Back in the Spring of 2014, Jisc and RCUK colleagues sat down to discuss the challenges around achieving greater interoperability of research systems and how standards could help. Following that discussion we all felt that moving forward in this area would need a clear oversight of a complex and rapidly developing field, and hence the RCUK-JISC (OSIP) Overview of systems interoperability project was born.
The main focus of the work was to provide a report to RCUK on the key issues relating to Research Council systems – in particular, Je-S, Researchfish and Gateway to Research, and to consider afresh how they could best interoperate with those used within universities and other organisations. The other key focus for the work was the role that standards (for example, ORCID, ISNI and CERIF) could play to address interoperability in the here and now as well, as considering the longer term benefits. Broadly the project was looking at how enhanced interoperability could help reduce the administrative burden on researchers and their institutions, as well as maximising the value of the information collected and held by the Research Councils.
The thrust of this work from a Jisc perspective was to help with the challenges (in particular the time involved) that Researchers and Research managers face when dealing with research information, whether creating and adding it to other systems or accessing it. In order to address this problem space in a systematic way, a series of “provocations” (mini-essays) were drawn up by a range of colleagues nominated by ARMA, RCUK and Jisc. These focused on the following key areas where it was felt that interoperability could improve – Interface between Je-S Grant; Application System and HEI systems; Interface between Researchfish and HEI systems; Gateway to Research – and Third Party systems; Standardising Non-HEI organisational names in RC systems and Je-S Student Details and RO Student Information Systems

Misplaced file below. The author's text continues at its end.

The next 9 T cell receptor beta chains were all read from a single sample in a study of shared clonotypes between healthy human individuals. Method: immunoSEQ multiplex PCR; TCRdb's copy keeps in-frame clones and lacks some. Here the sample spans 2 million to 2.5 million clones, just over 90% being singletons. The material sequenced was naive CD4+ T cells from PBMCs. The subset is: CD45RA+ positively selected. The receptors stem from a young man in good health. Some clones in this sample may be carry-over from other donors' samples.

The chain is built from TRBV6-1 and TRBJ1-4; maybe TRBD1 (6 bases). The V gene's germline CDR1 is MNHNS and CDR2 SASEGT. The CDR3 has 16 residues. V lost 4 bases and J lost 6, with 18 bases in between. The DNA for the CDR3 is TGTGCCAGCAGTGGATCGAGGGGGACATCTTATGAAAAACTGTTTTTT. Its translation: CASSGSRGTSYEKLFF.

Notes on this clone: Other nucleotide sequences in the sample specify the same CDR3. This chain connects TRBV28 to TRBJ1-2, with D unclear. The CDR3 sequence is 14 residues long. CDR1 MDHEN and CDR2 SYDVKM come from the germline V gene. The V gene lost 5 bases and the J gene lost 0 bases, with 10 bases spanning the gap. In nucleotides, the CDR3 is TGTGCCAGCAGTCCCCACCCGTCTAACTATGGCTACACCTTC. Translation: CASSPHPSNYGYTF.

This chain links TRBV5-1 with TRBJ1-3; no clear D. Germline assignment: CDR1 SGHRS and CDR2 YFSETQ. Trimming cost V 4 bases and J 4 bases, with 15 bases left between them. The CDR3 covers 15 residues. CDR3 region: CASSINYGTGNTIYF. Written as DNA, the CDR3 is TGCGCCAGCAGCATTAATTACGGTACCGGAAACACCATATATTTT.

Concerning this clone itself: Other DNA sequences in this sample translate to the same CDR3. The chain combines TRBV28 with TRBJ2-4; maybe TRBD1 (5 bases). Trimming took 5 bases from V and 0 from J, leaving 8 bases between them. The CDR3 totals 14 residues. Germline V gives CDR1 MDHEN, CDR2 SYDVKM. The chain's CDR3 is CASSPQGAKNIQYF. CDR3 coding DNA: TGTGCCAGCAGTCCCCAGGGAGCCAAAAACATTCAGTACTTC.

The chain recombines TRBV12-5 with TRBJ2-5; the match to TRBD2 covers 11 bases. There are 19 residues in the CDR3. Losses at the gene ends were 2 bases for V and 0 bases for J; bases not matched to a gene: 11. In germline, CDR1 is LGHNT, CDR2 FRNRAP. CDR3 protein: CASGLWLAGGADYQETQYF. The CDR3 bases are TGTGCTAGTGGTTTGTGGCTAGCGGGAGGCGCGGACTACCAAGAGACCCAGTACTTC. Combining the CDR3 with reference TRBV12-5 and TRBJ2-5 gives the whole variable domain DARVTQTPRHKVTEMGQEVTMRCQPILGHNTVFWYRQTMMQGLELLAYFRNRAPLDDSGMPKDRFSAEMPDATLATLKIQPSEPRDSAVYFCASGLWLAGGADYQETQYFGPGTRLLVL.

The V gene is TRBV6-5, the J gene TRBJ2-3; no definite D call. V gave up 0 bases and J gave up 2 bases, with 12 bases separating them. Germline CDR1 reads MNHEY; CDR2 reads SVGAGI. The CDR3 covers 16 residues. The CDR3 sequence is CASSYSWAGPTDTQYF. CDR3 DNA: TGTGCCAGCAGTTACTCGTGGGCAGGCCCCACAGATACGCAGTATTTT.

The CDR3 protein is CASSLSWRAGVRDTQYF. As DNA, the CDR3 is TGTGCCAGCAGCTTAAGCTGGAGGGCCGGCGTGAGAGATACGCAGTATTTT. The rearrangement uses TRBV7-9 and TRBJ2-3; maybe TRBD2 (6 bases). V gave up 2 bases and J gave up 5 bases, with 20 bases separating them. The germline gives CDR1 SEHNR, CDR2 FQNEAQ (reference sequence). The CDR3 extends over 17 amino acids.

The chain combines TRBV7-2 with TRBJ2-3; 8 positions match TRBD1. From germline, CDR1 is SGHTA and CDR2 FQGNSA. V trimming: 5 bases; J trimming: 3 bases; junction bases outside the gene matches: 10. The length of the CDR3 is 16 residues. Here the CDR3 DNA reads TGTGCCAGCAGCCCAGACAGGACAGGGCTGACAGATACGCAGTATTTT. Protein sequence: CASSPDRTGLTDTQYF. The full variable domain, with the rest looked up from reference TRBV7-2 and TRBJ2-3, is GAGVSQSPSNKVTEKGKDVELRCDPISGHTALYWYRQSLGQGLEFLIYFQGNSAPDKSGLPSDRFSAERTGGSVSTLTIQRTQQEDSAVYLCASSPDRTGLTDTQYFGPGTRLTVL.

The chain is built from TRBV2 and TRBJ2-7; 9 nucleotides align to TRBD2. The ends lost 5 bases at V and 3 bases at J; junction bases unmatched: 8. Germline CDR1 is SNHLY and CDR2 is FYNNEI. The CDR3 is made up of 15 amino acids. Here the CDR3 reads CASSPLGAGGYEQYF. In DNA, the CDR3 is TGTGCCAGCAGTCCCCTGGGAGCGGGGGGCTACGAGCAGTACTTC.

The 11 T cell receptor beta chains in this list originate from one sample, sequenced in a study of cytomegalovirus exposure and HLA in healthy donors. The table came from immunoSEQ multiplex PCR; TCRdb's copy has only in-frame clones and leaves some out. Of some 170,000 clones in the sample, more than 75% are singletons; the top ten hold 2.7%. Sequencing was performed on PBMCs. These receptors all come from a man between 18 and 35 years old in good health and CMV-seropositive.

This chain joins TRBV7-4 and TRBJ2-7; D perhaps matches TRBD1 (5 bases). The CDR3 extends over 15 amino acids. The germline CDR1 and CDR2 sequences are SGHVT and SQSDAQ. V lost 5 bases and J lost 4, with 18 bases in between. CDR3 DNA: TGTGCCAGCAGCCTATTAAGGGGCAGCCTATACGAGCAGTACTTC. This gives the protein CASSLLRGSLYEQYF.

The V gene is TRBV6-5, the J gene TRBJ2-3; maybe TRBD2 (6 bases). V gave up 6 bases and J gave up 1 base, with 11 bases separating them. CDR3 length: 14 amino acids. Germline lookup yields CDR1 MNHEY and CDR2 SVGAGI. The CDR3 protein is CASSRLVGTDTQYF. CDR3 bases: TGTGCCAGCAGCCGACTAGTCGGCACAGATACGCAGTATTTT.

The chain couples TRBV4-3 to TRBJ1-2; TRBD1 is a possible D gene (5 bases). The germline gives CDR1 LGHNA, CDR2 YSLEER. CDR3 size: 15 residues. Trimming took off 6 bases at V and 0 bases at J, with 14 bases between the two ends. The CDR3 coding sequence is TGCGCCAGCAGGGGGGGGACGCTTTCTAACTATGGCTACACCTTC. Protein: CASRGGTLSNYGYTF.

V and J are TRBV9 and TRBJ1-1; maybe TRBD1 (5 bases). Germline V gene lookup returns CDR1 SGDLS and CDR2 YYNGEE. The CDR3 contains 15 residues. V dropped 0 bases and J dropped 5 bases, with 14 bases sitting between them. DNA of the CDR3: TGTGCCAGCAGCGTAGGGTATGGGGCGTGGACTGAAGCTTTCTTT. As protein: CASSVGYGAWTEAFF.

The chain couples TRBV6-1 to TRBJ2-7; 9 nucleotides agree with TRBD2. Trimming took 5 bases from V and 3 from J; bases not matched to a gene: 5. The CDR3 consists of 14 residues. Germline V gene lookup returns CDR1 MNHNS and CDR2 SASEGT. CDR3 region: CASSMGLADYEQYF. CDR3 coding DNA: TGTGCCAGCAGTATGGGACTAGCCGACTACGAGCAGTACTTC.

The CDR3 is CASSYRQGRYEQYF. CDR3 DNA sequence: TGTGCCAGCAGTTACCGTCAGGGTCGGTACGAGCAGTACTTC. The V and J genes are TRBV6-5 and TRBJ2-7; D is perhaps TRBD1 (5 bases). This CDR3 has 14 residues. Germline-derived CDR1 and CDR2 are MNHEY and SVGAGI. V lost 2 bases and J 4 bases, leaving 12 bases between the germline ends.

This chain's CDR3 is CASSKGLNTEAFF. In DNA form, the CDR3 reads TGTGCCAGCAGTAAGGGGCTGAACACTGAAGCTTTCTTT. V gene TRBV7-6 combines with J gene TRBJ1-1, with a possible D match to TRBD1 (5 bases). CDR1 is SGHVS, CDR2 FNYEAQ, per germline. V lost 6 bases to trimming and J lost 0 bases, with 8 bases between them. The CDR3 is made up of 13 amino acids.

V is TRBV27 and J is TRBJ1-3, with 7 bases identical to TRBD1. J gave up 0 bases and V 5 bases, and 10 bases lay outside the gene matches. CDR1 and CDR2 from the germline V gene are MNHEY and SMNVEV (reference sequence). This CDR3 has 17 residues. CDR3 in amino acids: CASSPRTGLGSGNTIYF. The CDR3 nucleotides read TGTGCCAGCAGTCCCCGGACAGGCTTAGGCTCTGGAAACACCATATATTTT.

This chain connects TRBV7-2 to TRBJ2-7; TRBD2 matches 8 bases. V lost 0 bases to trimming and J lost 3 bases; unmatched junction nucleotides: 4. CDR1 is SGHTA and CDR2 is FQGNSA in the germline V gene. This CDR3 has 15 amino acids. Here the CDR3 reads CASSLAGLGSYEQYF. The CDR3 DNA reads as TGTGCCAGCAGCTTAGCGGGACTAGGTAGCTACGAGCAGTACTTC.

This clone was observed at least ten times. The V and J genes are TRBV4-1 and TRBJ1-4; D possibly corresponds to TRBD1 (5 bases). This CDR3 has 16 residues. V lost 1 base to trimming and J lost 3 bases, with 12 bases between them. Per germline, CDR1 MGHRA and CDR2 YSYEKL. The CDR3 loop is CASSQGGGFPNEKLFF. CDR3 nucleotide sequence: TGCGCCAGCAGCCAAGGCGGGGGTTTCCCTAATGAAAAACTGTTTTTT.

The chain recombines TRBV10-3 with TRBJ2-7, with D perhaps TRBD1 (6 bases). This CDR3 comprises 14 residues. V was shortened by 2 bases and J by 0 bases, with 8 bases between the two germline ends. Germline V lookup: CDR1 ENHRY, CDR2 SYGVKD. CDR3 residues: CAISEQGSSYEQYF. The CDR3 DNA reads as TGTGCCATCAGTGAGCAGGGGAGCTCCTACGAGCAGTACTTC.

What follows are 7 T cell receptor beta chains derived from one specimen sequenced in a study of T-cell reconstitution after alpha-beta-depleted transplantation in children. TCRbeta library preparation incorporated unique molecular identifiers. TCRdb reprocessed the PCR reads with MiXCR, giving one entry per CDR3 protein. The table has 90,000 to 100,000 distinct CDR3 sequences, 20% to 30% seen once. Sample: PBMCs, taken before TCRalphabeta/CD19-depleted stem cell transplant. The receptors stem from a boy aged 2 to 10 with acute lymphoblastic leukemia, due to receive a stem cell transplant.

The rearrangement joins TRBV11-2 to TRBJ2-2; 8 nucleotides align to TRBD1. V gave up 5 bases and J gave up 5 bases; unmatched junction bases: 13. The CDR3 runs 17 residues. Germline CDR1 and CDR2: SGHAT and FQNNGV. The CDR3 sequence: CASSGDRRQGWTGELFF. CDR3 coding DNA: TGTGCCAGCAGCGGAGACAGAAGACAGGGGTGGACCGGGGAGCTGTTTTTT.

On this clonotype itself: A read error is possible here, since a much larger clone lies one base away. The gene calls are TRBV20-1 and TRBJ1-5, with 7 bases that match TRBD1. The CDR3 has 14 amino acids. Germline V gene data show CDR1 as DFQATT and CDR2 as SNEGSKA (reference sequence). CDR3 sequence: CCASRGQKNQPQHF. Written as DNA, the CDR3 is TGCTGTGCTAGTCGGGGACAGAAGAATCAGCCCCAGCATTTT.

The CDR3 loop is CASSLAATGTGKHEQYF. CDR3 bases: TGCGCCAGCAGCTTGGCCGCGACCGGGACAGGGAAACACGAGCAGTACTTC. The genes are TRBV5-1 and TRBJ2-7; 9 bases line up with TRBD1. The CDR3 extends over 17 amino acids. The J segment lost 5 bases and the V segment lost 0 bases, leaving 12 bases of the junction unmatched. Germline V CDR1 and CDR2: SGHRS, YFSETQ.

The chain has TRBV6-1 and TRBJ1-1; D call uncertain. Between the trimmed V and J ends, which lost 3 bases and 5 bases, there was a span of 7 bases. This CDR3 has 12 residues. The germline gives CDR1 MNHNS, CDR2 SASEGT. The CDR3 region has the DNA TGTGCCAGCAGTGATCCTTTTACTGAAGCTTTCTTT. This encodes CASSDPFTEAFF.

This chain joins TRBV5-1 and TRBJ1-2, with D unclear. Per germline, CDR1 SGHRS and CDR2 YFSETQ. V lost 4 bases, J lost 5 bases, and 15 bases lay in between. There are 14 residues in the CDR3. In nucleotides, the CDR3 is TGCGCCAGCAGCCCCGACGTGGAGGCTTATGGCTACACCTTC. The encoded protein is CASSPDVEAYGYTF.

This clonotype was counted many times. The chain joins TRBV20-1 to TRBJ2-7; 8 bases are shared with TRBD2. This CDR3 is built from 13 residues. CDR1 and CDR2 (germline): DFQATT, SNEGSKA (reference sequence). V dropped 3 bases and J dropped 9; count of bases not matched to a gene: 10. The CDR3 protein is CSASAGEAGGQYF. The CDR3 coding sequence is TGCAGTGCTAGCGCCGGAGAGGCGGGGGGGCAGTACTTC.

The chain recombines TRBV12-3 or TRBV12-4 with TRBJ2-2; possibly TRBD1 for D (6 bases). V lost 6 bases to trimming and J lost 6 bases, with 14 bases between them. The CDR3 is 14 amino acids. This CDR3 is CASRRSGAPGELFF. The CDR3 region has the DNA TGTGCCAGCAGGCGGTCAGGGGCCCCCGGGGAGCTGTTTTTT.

The other provocations took the tack of explaining which standards were key to improving the interoperability of RCUK and other research systems and why. Essentially these provocations were short analyses of the benefits of standards implementation recognising the challenges and related costs. The areas looked at here were : ORCID; Syntax initiatives; Organisational Name standards and Open Access metadata standards.
Following the production of these provocations a workshop was held with all those responsible for producing this material and a few others. All of this background work and discussion was then boiled down into a series of recommendations in the form of a Report which was presented this June to RCUK senior staff. A key element of this work for RCUK was also to raise awareness of this important agenda within the Councils at a senior level, and to propose that standards and interoperability work within RCUK be lead by a senior champion in future.
The Report also underlined the importance of continuing co-ordination of activity in this area with key stakeholders. For example, the work that Jisc has undertaken with partners to support the development and implementation of standards for research information and scholarly communications and open access was noted and welcomed. The final Report from this work, detailing the series of recommendations that were made is now available on the RCUK website and Jisc is now working with RCUK colleagues to discuss how best to make these recommendations a reality.